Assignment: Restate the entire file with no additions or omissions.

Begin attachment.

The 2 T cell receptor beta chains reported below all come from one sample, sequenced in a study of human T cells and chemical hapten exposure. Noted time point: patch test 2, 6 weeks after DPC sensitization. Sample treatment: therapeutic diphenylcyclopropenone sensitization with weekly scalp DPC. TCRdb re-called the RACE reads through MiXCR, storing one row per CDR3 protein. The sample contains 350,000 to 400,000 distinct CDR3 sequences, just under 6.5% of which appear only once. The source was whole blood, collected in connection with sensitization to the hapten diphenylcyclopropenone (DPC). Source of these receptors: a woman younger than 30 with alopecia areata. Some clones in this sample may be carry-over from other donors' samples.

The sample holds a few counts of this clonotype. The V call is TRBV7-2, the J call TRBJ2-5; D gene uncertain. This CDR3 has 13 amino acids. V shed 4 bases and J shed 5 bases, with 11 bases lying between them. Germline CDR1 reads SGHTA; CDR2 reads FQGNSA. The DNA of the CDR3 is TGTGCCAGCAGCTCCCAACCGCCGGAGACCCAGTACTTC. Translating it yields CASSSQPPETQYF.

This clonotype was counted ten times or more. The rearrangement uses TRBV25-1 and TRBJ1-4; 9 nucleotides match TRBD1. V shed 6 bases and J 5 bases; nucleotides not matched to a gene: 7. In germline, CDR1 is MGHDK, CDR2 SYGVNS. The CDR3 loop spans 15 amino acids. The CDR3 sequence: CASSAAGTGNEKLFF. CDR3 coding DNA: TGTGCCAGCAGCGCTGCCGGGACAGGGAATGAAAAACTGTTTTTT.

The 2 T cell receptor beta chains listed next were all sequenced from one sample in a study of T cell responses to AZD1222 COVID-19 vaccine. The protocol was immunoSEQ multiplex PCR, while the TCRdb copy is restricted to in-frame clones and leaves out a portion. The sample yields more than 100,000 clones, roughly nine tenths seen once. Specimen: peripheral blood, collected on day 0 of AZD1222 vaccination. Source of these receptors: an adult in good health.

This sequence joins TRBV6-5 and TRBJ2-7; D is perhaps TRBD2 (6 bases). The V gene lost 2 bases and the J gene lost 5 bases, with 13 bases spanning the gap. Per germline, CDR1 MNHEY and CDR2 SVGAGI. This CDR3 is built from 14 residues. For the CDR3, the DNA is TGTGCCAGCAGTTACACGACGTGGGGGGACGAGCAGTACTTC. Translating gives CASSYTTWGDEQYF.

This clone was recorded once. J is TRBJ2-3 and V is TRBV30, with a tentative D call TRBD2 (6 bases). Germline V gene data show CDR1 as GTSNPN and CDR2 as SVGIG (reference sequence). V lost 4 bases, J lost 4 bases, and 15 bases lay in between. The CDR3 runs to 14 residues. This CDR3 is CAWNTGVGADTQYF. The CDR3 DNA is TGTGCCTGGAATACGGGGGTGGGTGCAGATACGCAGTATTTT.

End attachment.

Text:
The 2 T cell receptor beta chains reported below all come from one sample, sequenced in a study of human T cells and chemical hapten exposure. Noted time point: patch test 2, 6 weeks after DPC sensitization. Sample treatment: therapeutic diphenylcyclopropenone sensitization with weekly scalp DPC. TCRdb re-called the RACE reads through MiXCR, storing one row per CDR3 protein. The sample contains 350,000 to 400,000 distinct CDR3 sequences, just under 6.5% of which appear only once. The source was whole blood, collected in connection with sensitization to the hapten diphenylcyclopropenone (DPC). Source of these receptors: a woman younger than 30 with alopecia areata. Some clones in this sample may be carry-over from other donors' samples.

The sample holds a few counts of this clonotype. The V call is TRBV7-2, the J call TRBJ2-5; D gene uncertain. This CDR3 has 13 amino acids. V shed 4 bases and J shed 5 bases, with 11 bases lying between them. Germline CDR1 reads SGHTA; CDR2 reads FQGNSA. The DNA of the CDR3 is TGTGCCAGCAGCTCCCAACCGCCGGAGACCCAGTACTTC. Translating it yields CASSSQPPETQYF.

This clonotype was counted ten times or more. The rearrangement uses TRBV25-1 and TRBJ1-4; 9 nucleotides match TRBD1. V shed 6 bases and J 5 bases; nucleotides not matched to a gene: 7. In germline, CDR1 is MGHDK, CDR2 SYGVNS. The CDR3 loop spans 15 amino acids. The CDR3 sequence: CASSAAGTGNEKLFF. CDR3 coding DNA: TGTGCCAGCAGCGCTGCCGGGACAGGGAATGAAAAACTGTTTTTT.

The 2 T cell receptor beta chains listed next were all sequenced from one sample in a study of T cell responses to AZD1222 COVID-19 vaccine. The protocol was immunoSEQ multiplex PCR, while the TCRdb copy is restricted to in-frame clones and leaves out a portion. The sample yields more than 100,000 clones, roughly nine tenths seen once. Specimen: peripheral blood, collected on day 0 of AZD1222 vaccination. Source of these receptors: an adult in good health.

This sequence joins TRBV6-5 and TRBJ2-7; D is perhaps TRBD2 (6 bases). The V gene lost 2 bases and the J gene lost 5 bases, with 13 bases spanning the gap. Per germline, CDR1 MNHEY and CDR2 SVGAGI. This CDR3 is built from 14 residues. For the CDR3, the DNA is TGTGCCAGCAGTTACACGACGTGGGGGGACGAGCAGTACTTC. Translating gives CASSYTTWGDEQYF.

This clone was recorded once. J is TRBJ2-3 and V is TRBV30, with a tentative D call TRBD2 (6 bases). Germline V gene data show CDR1 as GTSNPN and CDR2 as SVGIG (reference sequence). V lost 4 bases, J lost 4 bases, and 15 bases lay in between. The CDR3 runs to 14 residues. This CDR3 is CAWNTGVGADTQYF. The CDR3 DNA is TGTGCCTGGAATACGGGGGTGGGTGCAGATACGCAGTATTTT.